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Trans Am - The Early Years of American Sedan Racing

Trans Am - A history of the first years in American Sedan Racing

Photography by The Primedia Archives


With limited support from Chevrolet, Roger Penske and Mark Donohue dominated Trans Am for two years. Imagine how well they'd do with the full support of American Motors and $2 million of AMC money. While the Penske/Donohue move was big news for 1970, it was hardly the only news.

Just about everyone went Trans Am racing in 1970. Though Ford slashed its racing budget by 75 percent, there was still enough for Bud Moore to build new Boss 302s for Parnelli Jones and George Follmer (Carroll Shelby stayed home). Jerry Titus was back with all-new Firebirds, and the all-new Camaro would now be campaigned by Chaparral's legendary Jim Hall. Chrysler Corporation also dove into the fray with a Dodge Challenger T/A for driver/owner Sam Posey and Plymouth AAR 'Cudas for Dan Gurney and Swede Savage.

The Chaparral Chevy and both Mopar efforts were fruitless and the Firebirds still couldn't compete. Pontiac's competitive disappointment was tragically compounded when Jerry Titus died in a wreck at Road Atlanta.

Roger Penske and Bud Moore still dominated Trans Am during 1970 with all but two races going to one or the other.

Destroking AMC's 360 V-8 proved vastly more successful for Roger Penske than the over-bored and over-stressed 290s had been for previous Javelin efforts. Penske/Donohue started strong with a Second at Laguna Seca, and then won mid-season races at Bridgehampton, Road America, and Mt. Trembiant. Penske teammate Peter Revson's best finish was a Second at Bryar.

Sam Posey's #77 Challenger finished Third three times during 1970, but never could do better. But the most shocking lack of success was that of Jim Hall in the Camaro. Hall himself drove the #1 Camaro with Ed Leslie and Vic Elford in #2. Elford drove the #2 car to a win at Watkins Glen, but that was the new Camaro's only win.

The Bud Moore duo of Parnelli Jones (five wins) and George Follmer (one win) combined to earn Ford the 1970 Trans Am championship. Jones' legend was greatly enhanced by his run during the season-ending race at Riverside. A back marker bumped Jones' #15 into the desert while he was leading, and then, despite extensive damage, he worked his way back from Ninth to win. The car was difficult to turn, so Jones would bounce off the track's curbing to get the car up on two wheels through Turn Two. The man was (and still is) one tough hombre.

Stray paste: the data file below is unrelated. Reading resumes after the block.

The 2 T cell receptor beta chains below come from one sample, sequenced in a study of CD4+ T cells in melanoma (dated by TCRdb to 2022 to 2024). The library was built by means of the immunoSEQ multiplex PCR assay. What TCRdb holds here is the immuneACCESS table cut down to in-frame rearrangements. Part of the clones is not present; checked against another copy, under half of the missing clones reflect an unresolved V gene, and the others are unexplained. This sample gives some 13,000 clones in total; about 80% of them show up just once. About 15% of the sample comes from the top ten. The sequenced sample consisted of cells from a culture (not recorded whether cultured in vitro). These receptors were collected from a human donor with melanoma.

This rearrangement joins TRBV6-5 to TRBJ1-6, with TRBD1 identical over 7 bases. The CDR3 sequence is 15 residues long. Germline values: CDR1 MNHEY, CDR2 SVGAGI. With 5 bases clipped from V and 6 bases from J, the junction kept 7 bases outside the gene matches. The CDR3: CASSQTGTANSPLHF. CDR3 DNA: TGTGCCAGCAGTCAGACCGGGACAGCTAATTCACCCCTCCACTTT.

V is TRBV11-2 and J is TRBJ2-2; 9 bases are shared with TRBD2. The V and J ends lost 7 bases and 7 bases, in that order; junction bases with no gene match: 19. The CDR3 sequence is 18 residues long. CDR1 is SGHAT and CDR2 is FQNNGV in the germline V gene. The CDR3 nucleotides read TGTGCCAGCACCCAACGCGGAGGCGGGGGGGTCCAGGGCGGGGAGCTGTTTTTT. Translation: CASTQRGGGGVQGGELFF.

Ford, Dodge, Plymouth, Chevrolet, and Pontiac all pulled the plug on their Trans Am support before the start of the 1971 season. That left Roger Penske's AMC Javelin team with nothing but older cars and privateers for competition during the year. In fact the only significant rule change for 1971 was legalizing dry-sump lubrication. Donohue won seven of the ten Trans Am races run during 1971 and finished Second once. The three races Donohue didn't win, George Follmer did. Follmer used Bud Moore's '70 Mustangs to win twice and an ex-Penske Javelin run by Roy Woods managed to win the season finale at Riverside.

Donohue dominated so convincingly in the Javelin that at Lime Rock his car was a full five laps ahead of the Second place Mustang driven by Tony DeLorenzo. That sort of dominance wasn't just amazing, it was boring, and interest in the Trans Am was dropping not just among the fans but the racers themselves.

Penske left Trans Am after 1971 selling his equipment to Roy Woods and going off to concentrate on Can Am and Indianapolis. In fact Donohue would win the '72 Indianapolis 500 with Penske.

The Trans Am soldiers on to this day but without the stock suspensions and production-based engines. In its day, Trans Am not only produced some great racing, but spawned exceptional cars like the Z/28, Boss 302, AAR 'Cuda, T/A Challenger, and the Pontiac Trans Am. That alone is enough to guarantee its place in history.

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